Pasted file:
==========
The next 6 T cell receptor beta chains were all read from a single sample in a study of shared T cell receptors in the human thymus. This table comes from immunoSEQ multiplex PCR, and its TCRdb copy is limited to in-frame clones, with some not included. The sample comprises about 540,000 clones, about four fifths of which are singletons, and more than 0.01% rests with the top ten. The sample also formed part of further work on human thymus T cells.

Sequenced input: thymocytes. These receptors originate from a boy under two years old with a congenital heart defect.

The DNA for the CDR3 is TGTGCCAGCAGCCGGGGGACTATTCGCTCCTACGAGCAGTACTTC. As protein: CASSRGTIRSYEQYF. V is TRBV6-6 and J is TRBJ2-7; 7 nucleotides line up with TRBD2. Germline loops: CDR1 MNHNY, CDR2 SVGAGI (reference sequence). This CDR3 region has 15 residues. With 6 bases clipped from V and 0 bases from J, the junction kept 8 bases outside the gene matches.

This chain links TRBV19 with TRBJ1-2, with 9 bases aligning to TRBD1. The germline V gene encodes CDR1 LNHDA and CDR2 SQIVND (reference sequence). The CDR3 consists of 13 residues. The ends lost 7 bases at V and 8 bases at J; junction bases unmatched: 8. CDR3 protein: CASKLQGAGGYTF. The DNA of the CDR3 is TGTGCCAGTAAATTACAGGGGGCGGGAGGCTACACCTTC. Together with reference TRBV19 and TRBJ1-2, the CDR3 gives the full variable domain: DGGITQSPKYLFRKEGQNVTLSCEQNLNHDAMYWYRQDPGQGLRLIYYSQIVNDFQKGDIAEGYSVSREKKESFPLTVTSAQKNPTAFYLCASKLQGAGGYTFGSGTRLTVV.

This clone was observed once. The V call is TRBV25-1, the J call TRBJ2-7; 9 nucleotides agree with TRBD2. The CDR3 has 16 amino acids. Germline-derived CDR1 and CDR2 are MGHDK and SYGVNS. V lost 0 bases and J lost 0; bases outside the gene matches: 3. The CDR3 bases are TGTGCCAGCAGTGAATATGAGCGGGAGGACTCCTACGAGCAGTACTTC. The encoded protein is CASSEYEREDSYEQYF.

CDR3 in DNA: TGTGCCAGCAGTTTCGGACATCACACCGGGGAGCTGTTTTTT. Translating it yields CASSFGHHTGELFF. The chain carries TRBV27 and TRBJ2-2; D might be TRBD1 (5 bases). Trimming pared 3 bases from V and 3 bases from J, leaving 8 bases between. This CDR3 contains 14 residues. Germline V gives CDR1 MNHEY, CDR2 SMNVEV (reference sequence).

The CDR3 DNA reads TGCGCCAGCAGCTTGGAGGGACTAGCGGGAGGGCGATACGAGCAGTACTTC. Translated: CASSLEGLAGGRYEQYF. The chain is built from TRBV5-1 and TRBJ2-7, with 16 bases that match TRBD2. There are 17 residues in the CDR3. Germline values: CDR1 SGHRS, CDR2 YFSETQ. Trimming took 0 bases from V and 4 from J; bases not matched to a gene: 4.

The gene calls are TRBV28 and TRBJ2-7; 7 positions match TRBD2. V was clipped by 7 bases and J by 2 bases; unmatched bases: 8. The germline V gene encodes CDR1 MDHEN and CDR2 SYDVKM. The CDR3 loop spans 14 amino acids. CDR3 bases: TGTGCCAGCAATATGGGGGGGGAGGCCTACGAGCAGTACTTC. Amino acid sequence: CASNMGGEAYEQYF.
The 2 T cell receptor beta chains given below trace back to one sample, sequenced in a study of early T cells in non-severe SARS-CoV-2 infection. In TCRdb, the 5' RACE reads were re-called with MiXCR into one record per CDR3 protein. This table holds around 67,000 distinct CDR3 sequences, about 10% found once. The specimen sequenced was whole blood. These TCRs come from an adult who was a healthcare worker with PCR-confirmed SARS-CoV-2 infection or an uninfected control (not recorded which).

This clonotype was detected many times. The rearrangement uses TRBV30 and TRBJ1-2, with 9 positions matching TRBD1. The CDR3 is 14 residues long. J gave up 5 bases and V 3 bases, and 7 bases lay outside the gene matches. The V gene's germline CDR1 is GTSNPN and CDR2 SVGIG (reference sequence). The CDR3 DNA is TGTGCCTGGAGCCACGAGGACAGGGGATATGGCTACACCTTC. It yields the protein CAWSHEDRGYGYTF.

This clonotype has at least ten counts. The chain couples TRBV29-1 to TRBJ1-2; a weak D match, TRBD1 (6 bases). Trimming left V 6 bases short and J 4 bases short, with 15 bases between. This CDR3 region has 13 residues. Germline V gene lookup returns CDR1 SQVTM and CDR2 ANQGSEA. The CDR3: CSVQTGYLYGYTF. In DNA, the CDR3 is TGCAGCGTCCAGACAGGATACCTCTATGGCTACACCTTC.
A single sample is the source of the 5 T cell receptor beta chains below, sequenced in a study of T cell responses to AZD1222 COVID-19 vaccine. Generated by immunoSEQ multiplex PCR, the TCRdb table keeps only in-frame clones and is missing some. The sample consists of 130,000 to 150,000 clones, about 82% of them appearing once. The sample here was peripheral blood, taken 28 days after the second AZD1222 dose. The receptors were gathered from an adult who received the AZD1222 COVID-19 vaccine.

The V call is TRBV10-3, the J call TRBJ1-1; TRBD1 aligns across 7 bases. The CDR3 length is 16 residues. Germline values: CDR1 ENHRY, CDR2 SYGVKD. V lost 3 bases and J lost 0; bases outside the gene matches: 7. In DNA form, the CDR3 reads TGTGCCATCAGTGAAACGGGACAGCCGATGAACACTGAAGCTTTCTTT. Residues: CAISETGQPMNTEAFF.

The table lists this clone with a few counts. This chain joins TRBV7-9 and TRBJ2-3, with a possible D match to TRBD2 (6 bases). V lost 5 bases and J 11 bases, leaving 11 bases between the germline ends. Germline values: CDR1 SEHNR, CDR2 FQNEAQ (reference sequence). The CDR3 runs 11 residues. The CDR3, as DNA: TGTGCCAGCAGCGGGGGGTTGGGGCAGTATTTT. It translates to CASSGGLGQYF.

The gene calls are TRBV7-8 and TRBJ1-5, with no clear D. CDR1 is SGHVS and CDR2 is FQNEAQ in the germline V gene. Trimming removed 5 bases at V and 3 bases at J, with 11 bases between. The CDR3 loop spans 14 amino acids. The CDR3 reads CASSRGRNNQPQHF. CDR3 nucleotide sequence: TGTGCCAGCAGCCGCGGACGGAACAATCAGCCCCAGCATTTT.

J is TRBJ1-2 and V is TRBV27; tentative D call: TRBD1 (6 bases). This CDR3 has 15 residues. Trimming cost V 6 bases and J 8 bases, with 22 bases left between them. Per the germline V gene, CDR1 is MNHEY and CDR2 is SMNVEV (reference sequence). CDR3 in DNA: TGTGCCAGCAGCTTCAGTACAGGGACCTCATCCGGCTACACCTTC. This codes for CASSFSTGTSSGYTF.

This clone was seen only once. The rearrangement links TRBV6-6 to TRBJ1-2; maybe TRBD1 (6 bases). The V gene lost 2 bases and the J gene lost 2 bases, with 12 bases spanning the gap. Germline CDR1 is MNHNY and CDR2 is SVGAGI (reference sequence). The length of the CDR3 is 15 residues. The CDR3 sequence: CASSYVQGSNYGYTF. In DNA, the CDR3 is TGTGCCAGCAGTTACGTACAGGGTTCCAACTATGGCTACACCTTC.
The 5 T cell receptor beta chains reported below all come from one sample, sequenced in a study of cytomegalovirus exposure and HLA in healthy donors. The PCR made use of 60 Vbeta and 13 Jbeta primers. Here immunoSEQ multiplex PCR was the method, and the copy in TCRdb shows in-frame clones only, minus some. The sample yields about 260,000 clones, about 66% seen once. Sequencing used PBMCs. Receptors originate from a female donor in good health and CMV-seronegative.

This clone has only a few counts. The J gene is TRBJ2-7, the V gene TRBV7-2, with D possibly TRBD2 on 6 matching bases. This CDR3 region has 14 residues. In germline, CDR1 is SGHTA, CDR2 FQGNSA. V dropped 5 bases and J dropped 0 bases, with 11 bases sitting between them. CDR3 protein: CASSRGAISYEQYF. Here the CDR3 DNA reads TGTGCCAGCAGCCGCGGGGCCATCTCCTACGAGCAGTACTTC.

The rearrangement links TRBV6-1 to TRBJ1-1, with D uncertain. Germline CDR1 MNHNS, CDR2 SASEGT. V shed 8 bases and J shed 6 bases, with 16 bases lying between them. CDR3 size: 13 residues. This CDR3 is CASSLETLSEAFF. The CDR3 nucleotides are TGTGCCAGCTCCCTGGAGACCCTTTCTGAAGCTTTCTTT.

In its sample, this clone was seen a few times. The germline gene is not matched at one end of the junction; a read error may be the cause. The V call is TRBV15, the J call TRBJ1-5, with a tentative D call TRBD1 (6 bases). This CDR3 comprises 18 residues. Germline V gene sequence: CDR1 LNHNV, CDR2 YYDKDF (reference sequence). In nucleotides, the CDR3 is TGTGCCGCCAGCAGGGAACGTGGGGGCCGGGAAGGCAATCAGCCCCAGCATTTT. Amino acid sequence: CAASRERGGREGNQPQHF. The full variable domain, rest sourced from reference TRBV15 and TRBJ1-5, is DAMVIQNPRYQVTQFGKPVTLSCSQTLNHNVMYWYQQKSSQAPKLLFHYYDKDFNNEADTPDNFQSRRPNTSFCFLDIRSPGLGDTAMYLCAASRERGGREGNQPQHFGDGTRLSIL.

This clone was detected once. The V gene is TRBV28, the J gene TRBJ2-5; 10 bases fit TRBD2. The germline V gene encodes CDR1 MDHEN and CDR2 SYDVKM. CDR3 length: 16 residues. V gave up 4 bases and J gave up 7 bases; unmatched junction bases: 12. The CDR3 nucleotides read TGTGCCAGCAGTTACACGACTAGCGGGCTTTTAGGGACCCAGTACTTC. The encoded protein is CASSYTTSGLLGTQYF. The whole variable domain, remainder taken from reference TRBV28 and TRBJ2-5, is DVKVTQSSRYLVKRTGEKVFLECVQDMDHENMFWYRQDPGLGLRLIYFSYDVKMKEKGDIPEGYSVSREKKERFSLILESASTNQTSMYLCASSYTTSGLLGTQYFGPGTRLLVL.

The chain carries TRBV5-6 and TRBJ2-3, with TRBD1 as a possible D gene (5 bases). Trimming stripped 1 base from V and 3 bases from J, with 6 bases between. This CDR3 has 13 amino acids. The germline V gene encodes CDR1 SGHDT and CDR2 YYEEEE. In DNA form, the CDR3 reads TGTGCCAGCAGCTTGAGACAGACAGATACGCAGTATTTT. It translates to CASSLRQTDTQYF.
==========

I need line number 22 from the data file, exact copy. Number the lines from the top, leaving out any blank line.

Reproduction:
This clone was detected once. The V gene is TRBV28, the J gene TRBJ2-5; 10 bases fit TRBD2. The germline V gene encodes CDR1 MDHEN and CDR2 SYDVKM. CDR3 length: 16 residues. V gave up 4 bases and J gave up 7 bases; unmatched junction bases: 12. The CDR3 nucleotides read TGTGCCAGCAGTTACACGACTAGCGGGCTTTTAGGGACCCAGTACTTC. The encoded protein is CASSYTTSGLLGTQYF. The whole variable domain, remainder taken from reference TRBV28 and TRBJ2-5, is DVKVTQSSRYLVKRTGEKVFLECVQDMDHENMFWYRQDPGLGLRLIYFSYDVKMKEKGDIPEGYSVSREKKERFSLILESASTNQTSMYLCASSYTTSGLLGTQYFGPGTRLLVL.